Ever since the first human beings, there has been a relationship between themselves and there environment surrounding them. Much of what is done by humans directly affects and shapes there relationship with there surroundings. We see many similarities as well as many differences from the early humans to more modern humans. Humans today still share a connection with there environment, although in some ways different we are still able to look at early civilizations more in depth knowing what we know today.
In the pre-modern era people relied much more heavily on there environment. They used everything that they could find to survive; this meant finding a healthy water supply, good plant and animal life, and later good soil. Like our agriculture system today, many peoples of the pre-modern era discovered an efficient way to develop there own source of food as well as early domestication of certain animals. Though not to our level of perfection, this is just one similarity that we share with our early human counterparts.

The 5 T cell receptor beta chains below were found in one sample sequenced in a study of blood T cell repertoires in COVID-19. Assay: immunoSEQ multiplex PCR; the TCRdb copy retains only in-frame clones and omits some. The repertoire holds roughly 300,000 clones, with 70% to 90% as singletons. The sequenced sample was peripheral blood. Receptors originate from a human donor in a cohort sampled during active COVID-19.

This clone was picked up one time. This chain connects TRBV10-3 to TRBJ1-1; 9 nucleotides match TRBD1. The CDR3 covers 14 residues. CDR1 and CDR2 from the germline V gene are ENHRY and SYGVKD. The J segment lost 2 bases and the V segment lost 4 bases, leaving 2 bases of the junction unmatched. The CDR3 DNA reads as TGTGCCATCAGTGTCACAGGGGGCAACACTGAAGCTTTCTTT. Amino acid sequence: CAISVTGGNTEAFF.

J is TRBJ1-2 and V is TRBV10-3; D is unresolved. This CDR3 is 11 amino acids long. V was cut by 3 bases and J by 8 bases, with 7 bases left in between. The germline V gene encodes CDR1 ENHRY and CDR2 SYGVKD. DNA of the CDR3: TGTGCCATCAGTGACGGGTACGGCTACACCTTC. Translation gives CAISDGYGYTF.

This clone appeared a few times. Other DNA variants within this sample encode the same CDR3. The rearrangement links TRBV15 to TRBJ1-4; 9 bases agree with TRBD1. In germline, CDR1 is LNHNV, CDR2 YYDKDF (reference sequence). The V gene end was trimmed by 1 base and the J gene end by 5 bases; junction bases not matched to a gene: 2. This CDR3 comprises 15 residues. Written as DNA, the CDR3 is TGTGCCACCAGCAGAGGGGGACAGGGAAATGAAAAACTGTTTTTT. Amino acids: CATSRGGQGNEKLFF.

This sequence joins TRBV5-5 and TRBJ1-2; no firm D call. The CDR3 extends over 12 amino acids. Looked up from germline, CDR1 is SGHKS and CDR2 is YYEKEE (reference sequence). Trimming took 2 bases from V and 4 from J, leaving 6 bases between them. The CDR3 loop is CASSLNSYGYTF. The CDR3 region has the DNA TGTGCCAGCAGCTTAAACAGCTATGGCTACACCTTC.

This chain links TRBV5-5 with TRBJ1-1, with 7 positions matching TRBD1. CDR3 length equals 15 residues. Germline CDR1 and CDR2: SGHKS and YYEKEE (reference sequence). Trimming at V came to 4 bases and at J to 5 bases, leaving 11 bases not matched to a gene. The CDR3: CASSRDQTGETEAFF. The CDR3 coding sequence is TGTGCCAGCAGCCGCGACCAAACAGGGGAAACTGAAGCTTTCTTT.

Before the great discovery of agriculture, there was an era known as the Paleolithic Era or “old stone age” (Bentley 7). This era included hunter/gathering style of people who were always on the move finding more food and different water sources. The only thing that mattered to these people was keeping the tribe alive. Each person played there own role. For example, women usually gathered food and water for the tribe, and the men usually did all the hunting. Nothing was ever gained by these people, meaning they never gained any wealth or property (Bentley 7).
As the hunting and gathering lifestyle begins to evolve we see an emergence of what is known as agriculture. People began to settle in one place and grow crops as well as domesticate animals. We see the first examples of this movement in northern Africa around 5,000 B.C. Rising temperatures started to drive people toward large water...